October 5, 2015

Is Federal Keystone XL Pipeline Fight On Hold Until After 2016 Elections?

As Connecting the Dots readers know, TransCanada’s application for federal approval of the Keystone XL Pipeline project has been pending for more than six years. With no decision on the project by the Obama administration in sight (though it is assumed President Barack Obama is leaning against approval), it now appears that TransCanada is readying forces to ensure the next U.S. president will ultimately decide the matter. 

According to The Wall Street Journal, “TransCanada Corp., is planning to drop state legal challenges and efforts to seize land in Nebraska for the pipeline” and “will embrace a state review process it had resisted years earlier, a move that company officials hope could extend the process in Washington.” The Journal reported that, in a statement, TransCanada said “that seeking approval through the state ‘is the clearest path to achieving route certainty’ for the pipeline in Nebraska. ‘It ultimately saves time, reduces conflict with those who oppose the project and sets clear rules for approval of the route.’” In general, most Republican presidential candidates have said they support approval of the pipeline project while Democratic candidates oppose it.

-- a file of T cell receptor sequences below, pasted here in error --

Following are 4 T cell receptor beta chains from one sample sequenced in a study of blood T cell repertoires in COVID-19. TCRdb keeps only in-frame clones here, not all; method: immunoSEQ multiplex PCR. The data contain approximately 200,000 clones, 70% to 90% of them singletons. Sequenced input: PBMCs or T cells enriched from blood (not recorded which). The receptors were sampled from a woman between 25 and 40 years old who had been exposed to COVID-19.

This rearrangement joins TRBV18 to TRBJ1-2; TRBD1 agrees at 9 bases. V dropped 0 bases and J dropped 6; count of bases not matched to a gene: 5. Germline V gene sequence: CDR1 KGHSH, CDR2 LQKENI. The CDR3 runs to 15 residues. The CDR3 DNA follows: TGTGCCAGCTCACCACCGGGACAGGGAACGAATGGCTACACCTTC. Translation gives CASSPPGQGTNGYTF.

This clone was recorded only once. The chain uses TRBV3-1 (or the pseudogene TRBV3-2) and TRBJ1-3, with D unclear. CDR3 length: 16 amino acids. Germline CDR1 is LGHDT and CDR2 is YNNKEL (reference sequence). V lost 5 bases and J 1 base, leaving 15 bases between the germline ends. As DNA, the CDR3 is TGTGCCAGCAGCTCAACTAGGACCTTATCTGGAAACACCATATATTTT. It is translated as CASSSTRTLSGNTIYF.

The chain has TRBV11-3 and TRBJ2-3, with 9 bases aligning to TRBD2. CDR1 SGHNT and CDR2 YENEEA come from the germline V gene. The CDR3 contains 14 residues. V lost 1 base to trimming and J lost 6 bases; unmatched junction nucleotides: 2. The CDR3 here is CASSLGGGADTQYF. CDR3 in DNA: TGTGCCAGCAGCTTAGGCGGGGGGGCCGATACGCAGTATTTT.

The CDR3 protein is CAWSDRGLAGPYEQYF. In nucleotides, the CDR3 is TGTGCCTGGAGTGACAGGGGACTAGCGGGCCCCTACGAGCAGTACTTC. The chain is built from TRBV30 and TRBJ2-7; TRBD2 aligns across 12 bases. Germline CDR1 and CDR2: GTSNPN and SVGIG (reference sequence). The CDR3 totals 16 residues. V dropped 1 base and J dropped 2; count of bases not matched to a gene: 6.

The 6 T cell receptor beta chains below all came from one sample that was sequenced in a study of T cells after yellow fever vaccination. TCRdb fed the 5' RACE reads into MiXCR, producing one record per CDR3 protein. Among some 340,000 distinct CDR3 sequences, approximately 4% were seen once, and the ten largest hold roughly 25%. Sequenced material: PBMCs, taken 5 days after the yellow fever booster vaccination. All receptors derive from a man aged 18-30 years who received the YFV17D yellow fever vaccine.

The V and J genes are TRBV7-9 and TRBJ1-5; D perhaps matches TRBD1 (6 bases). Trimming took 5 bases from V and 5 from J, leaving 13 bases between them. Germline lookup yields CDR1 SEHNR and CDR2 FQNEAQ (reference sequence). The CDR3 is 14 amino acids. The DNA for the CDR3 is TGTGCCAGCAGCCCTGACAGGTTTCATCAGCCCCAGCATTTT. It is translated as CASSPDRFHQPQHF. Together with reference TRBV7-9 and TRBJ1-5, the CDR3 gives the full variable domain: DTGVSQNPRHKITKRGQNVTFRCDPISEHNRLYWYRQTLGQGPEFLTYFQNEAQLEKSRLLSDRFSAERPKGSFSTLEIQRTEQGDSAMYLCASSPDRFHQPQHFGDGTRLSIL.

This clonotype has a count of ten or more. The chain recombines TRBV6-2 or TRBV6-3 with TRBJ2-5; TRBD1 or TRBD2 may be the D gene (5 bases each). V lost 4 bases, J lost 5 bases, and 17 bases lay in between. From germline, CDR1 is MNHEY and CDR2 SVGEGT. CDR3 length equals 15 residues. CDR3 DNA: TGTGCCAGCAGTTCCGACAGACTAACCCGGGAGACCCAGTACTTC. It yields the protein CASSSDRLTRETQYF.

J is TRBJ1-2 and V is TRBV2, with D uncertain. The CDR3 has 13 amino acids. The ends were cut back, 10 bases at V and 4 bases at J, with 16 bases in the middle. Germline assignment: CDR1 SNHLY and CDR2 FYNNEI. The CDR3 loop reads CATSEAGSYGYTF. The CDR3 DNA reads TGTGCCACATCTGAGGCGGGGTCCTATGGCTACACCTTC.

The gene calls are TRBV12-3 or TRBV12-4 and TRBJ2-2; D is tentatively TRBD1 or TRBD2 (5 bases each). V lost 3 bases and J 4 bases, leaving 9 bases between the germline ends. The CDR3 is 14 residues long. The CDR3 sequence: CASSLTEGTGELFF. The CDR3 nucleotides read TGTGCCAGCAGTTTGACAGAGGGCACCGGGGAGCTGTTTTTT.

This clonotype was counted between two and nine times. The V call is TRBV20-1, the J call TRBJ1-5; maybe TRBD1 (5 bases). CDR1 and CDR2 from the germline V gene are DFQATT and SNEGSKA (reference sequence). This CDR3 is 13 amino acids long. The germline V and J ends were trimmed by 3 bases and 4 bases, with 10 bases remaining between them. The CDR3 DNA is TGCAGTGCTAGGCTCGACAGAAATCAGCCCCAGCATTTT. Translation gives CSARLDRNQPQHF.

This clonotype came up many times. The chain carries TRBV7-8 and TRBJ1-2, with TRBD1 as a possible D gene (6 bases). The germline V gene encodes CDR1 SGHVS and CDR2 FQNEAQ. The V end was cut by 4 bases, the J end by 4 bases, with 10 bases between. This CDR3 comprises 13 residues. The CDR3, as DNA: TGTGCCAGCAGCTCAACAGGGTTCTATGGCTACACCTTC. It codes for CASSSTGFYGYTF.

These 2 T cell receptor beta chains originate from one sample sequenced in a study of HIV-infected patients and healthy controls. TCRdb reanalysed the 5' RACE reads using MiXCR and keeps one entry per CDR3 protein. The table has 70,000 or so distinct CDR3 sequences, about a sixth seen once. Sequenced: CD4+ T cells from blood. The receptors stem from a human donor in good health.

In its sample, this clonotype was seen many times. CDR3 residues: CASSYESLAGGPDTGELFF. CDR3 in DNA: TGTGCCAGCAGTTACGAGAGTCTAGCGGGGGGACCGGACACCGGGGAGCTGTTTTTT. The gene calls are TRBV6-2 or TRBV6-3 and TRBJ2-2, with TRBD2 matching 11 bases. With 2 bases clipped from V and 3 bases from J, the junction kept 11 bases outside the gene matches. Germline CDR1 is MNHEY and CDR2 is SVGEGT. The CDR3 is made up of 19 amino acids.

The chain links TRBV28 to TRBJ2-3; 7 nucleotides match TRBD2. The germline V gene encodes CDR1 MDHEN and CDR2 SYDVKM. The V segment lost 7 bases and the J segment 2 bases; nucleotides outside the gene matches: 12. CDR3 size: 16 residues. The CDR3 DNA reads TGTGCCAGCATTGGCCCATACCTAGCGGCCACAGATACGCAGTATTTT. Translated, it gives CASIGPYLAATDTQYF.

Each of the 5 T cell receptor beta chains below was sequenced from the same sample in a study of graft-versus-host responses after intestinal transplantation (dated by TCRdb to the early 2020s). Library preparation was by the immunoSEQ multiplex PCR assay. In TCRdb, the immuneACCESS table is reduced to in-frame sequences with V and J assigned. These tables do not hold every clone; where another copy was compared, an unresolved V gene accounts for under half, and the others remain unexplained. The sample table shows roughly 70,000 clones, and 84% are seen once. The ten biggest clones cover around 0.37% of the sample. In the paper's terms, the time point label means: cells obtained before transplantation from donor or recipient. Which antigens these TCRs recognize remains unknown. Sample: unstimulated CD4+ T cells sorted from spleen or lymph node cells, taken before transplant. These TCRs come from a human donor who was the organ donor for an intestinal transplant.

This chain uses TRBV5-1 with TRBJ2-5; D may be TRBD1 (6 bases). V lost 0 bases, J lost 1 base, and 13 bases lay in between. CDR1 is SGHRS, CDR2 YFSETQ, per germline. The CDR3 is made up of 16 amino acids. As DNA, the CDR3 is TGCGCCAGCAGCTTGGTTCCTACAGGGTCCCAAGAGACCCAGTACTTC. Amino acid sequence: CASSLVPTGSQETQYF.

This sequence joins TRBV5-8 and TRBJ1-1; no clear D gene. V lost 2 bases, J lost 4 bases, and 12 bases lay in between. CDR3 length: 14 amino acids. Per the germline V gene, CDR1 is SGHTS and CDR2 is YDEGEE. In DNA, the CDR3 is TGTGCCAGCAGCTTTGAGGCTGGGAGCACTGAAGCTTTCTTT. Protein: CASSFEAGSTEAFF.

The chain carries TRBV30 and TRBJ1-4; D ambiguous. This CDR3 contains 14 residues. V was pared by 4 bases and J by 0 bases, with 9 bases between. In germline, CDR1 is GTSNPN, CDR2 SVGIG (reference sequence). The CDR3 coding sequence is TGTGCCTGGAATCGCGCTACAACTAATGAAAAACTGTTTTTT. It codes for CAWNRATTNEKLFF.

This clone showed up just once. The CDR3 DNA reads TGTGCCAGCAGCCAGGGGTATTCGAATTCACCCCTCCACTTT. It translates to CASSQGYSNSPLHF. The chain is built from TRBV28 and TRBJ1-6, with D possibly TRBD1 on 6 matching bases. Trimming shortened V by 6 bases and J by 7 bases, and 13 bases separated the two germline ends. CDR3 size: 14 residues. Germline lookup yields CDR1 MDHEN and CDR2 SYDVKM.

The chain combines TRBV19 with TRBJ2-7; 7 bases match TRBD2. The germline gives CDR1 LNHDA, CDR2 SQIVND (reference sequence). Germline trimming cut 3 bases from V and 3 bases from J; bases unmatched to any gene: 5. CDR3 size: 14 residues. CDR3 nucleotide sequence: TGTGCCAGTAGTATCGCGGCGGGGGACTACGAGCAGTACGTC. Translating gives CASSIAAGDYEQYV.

Meanwhile, Canadian Prime Minister Stephen Harper, who is facing a tough reelection fight, has pledged he will keep fighting for U.S. approval of the project. MSCI strongly supports approval of the Keystone Pipeline. 

As the U.S. Department of State has found, the project would create tens of thousands of jobs, improve safety and increase U.S. energy independence – all without have any significant impact on the U.S. environment. That’s why, as the U.S. Chamber of Commerce recently noted, most Americans continue to support the project. According to a poll by the American Petroleum Institute, 68 percent of registered voters support building the Keystone XL Pipeline, including 91 percent of Republicans, 62 percent of Independents and 52 percent of Democrats.